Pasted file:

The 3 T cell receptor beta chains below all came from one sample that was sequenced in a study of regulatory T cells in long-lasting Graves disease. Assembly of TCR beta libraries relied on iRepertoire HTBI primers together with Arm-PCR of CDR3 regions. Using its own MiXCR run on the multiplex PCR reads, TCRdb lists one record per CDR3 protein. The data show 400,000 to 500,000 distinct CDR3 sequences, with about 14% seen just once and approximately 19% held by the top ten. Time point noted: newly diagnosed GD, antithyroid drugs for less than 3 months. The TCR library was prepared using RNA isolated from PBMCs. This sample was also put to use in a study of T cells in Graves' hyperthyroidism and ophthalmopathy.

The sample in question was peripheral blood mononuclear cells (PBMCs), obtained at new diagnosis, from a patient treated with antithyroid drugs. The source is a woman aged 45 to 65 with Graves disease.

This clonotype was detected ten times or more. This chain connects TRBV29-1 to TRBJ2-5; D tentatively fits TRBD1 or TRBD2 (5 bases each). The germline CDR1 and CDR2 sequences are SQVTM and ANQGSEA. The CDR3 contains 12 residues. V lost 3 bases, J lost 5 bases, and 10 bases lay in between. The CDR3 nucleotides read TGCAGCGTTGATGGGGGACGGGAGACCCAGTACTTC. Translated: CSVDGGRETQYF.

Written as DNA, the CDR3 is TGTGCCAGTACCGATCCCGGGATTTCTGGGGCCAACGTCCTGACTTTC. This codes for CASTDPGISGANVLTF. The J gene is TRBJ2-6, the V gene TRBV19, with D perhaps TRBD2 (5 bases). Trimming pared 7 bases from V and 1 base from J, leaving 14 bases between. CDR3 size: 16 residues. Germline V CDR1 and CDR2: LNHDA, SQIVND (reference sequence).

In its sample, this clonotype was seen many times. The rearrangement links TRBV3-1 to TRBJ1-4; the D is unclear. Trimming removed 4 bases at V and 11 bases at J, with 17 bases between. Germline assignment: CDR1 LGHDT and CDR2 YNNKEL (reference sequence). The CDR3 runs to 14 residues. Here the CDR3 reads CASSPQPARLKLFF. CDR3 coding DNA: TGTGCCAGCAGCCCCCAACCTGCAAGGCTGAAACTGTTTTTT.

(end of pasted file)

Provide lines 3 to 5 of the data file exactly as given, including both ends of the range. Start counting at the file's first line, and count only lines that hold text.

This clonotype was detected ten times or more. This chain connects TRBV29-1 to TRBJ2-5; D tentatively fits TRBD1 or TRBD2 (5 bases each). The germline CDR1 and CDR2 sequences are SQVTM and ANQGSEA. The CDR3 contains 12 residues. V lost 3 bases, J lost 5 bases, and 10 bases lay in between. The CDR3 nucleotides read TGCAGCGTTGATGGGGGACGGGAGACCCAGTACTTC. Translated: CSVDGGRETQYF.

Written as DNA, the CDR3 is TGTGCCAGTACCGATCCCGGGATTTCTGGGGCCAACGTCCTGACTTTC. This codes for CASTDPGISGANVLTF. The J gene is TRBJ2-6, the V gene TRBV19, with D perhaps TRBD2 (5 bases). Trimming pared 7 bases from V and 1 base from J, leaving 14 bases between. CDR3 size: 16 residues. Germline V CDR1 and CDR2: LNHDA, SQIVND (reference sequence).

In its sample, this clonotype was seen many times. The rearrangement links TRBV3-1 to TRBJ1-4; the D is unclear. Trimming removed 4 bases at V and 11 bases at J, with 17 bases between. Germline assignment: CDR1 LGHDT and CDR2 YNNKEL (reference sequence). The CDR3 runs to 14 residues. Here the CDR3 reads CASSPQPARLKLFF. CDR3 coding DNA: TGTGCCAGCAGCCCCCAACCTGCAAGGCTGAAACTGTTTTTT.